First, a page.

I few weeks back I was lucky enough to get to do one of my favorite summer-time activities: Mullet snatching.
I realize that if I really wanted to fill the cooler with fish, a cast net is probably the best bet. But there’s just something about actually hooking a mullet on the rod and reel that’s exciting. They fight remarkably hard and the big ones will actually peel out quite a bit of line.
So while on my fishing trip to Port St. Joe, my dad and I got a bit of a late start and missed the early morning bite. After throwing just about everything in the tackle box for trout or reds, I noticed the huge schools of mullet that were balled up in the shallows. From past experiences, I almost always carry at least one snatch hook with me, and I was thankful to have brought one with me that day.
The first time that I ever went mullet snatching, I just used a big treble hook. I managed to hook a few fish, but lost far more than I landed. Even worse, I must have hit 10 times as many fish and only pulled back scales. My casting distance was pretty limited too since I was only throwing a bare treble hook.
After a bit of engineering, my snatch hooks changed a bit. First I solved the casting distance problem by wrapping the shank with lead wire. But, I was still having trouble landing and actually hooking fish. The problem with big treble hooks is that they have very thick points. This makes it harder to actually penetrate scales and get a good hook up. Small enough trebles might have narrow enough points to penetrate, but often lack enough of a gap between the shank and point to actually get a good hook up. Once we noticed this, my dad and I tossed out the treble hooks and started making our own custom hooks.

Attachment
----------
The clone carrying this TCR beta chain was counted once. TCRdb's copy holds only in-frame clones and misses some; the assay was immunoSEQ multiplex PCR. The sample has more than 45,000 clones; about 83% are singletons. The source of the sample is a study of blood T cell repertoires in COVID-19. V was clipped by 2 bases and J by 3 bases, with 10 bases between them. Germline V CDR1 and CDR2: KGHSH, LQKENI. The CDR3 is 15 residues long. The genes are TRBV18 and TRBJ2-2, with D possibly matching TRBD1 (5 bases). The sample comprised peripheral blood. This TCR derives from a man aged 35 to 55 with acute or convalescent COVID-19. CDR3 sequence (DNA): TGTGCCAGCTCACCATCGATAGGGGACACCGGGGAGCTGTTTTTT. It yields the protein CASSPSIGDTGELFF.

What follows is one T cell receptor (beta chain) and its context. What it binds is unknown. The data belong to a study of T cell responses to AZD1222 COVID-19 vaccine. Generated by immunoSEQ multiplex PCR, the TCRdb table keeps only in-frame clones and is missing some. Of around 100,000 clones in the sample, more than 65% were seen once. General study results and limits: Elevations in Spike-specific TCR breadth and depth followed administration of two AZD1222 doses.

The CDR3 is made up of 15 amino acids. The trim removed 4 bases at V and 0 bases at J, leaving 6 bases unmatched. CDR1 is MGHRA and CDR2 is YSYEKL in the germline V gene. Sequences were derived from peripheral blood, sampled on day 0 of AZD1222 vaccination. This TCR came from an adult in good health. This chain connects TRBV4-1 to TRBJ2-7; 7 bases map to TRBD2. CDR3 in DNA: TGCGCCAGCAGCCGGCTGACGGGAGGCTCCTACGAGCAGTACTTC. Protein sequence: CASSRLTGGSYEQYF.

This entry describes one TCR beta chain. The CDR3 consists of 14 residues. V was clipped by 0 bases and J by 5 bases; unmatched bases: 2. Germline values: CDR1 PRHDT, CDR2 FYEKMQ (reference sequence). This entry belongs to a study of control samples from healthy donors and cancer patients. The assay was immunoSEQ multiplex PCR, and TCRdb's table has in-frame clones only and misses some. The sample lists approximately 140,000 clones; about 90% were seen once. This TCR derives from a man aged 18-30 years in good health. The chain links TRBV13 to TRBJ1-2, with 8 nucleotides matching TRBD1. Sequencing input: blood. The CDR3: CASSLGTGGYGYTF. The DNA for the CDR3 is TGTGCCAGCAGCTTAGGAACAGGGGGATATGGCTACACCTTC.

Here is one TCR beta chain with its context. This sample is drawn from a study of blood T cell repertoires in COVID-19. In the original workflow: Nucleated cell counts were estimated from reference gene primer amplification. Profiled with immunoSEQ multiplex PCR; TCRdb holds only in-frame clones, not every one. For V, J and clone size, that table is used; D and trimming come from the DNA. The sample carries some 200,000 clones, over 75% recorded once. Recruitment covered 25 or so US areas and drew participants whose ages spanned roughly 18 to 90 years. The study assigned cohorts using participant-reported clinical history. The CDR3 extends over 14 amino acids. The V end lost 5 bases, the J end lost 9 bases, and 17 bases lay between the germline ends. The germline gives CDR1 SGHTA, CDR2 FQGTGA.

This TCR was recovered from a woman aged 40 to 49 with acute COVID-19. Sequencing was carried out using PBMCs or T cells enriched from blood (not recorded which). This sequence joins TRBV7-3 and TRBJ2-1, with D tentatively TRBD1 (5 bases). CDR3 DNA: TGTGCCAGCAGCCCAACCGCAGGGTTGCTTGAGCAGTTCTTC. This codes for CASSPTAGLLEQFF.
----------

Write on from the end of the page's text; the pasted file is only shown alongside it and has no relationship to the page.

Using a fly tying vice, we tie three large soft plastic bait hooks back to back. The wraps are secured with liquid cement and if more weight is desired, we add a bit of lead wiring.
A good stiff rod with braid is ideal for mullet snatching. The stiff rod will help you really set the hook and the braid won’t stretch like mono does. The only thing left to do then is actually find the fish. Look for big groups of them and cast beyond the school. Try and judge how close the hook is to the back of the school and once it’s in position, set the hook. I mean -really- set it. A good, near herniating hook set will almost always result in a hook up. If you’ve casted far enough, the best hook set is directly overhead. Point the rod straight at the school and then set the hook toward the sky. Just be sure you aren’t too close when trying this hooking method. If you’re too close, you’ll be wearing the treble hook in the face. For close casts, set the hook sideways and ALWAYS wear glasses. I can’t tell you how many times I’ve had to Matrix dodge a soaring snatch hook.
Once you’ve got a good hook up, just hold on. They’re a hoot.